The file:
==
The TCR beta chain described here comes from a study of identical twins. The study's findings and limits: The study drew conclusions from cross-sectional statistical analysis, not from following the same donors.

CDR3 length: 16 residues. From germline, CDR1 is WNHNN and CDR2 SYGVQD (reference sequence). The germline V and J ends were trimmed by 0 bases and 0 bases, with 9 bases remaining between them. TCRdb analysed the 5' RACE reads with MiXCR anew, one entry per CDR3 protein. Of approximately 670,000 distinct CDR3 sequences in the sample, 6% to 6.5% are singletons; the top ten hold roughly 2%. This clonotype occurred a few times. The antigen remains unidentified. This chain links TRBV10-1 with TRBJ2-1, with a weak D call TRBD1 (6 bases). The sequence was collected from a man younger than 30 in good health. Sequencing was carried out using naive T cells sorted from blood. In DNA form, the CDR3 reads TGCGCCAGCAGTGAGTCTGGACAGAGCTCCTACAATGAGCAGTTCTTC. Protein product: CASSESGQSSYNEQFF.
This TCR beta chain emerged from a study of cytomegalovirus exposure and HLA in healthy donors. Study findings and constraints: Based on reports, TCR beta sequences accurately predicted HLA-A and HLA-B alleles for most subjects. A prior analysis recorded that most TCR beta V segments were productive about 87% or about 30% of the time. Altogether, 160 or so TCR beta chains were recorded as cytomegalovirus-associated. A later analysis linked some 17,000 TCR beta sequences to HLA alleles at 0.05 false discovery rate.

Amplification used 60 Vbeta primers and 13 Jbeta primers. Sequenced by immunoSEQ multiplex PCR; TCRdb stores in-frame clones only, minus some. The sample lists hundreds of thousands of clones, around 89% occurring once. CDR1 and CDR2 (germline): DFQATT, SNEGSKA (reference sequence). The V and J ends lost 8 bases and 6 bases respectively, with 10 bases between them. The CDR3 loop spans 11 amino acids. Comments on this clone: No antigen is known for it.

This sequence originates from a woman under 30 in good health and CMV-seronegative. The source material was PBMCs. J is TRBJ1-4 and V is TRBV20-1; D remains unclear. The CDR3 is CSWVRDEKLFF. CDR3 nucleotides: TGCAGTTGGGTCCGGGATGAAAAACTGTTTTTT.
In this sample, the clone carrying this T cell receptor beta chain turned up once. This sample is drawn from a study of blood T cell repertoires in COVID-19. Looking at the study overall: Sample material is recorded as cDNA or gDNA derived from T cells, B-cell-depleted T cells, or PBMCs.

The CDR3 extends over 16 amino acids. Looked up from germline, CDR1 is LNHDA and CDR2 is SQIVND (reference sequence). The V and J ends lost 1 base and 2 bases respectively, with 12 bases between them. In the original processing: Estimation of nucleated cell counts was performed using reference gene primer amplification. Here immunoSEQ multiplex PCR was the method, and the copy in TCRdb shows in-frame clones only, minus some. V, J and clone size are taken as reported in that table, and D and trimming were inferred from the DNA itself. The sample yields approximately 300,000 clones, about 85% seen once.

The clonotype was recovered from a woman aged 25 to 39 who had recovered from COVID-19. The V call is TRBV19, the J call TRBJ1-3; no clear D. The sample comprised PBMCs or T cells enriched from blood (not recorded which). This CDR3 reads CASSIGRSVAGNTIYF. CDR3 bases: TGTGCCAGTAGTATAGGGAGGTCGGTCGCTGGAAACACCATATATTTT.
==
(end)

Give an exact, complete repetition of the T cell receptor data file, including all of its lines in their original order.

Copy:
The TCR beta chain described here comes from a study of identical twins. The study's findings and limits: The study drew conclusions from cross-sectional statistical analysis, not from following the same donors.

CDR3 length: 16 residues. From germline, CDR1 is WNHNN and CDR2 SYGVQD (reference sequence). The germline V and J ends were trimmed by 0 bases and 0 bases, with 9 bases remaining between them. TCRdb analysed the 5' RACE reads with MiXCR anew, one entry per CDR3 protein. Of approximately 670,000 distinct CDR3 sequences in the sample, 6% to 6.5% are singletons; the top ten hold roughly 2%. This clonotype occurred a few times. The antigen remains unidentified. This chain links TRBV10-1 with TRBJ2-1, with a weak D call TRBD1 (6 bases). The sequence was collected from a man younger than 30 in good health. Sequencing was carried out using naive T cells sorted from blood. In DNA form, the CDR3 reads TGCGCCAGCAGTGAGTCTGGACAGAGCTCCTACAATGAGCAGTTCTTC. Protein product: CASSESGQSSYNEQFF.
This TCR beta chain emerged from a study of cytomegalovirus exposure and HLA in healthy donors. Study findings and constraints: Based on reports, TCR beta sequences accurately predicted HLA-A and HLA-B alleles for most subjects. A prior analysis recorded that most TCR beta V segments were productive about 87% or about 30% of the time. Altogether, 160 or so TCR beta chains were recorded as cytomegalovirus-associated. A later analysis linked some 17,000 TCR beta sequences to HLA alleles at 0.05 false discovery rate.

Amplification used 60 Vbeta primers and 13 Jbeta primers. Sequenced by immunoSEQ multiplex PCR; TCRdb stores in-frame clones only, minus some. The sample lists hundreds of thousands of clones, around 89% occurring once. CDR1 and CDR2 (germline): DFQATT, SNEGSKA (reference sequence). The V and J ends lost 8 bases and 6 bases respectively, with 10 bases between them. The CDR3 loop spans 11 amino acids. Comments on this clone: No antigen is known for it.

This sequence originates from a woman under 30 in good health and CMV-seronegative. The source material was PBMCs. J is TRBJ1-4 and V is TRBV20-1; D remains unclear. The CDR3 is CSWVRDEKLFF. CDR3 nucleotides: TGCAGTTGGGTCCGGGATGAAAAACTGTTTTTT.
In this sample, the clone carrying this T cell receptor beta chain turned up once. This sample is drawn from a study of blood T cell repertoires in COVID-19. Looking at the study overall: Sample material is recorded as cDNA or gDNA derived from T cells, B-cell-depleted T cells, or PBMCs.

The CDR3 extends over 16 amino acids. Looked up from germline, CDR1 is LNHDA and CDR2 is SQIVND (reference sequence). The V and J ends lost 1 base and 2 bases respectively, with 12 bases between them. In the original processing: Estimation of nucleated cell counts was performed using reference gene primer amplification. Here immunoSEQ multiplex PCR was the method, and the copy in TCRdb shows in-frame clones only, minus some. V, J and clone size are taken as reported in that table, and D and trimming were inferred from the DNA itself. The sample yields approximately 300,000 clones, about 85% seen once.

The clonotype was recovered from a woman aged 25 to 39 who had recovered from COVID-19. The V call is TRBV19, the J call TRBJ1-3; no clear D. The sample comprised PBMCs or T cells enriched from blood (not recorded which). This CDR3 reads CASSIGRSVAGNTIYF. CDR3 bases: TGTGCCAGTAGTATAGGGAGGTCGGTCGCTGGAAACACCATATATTTT.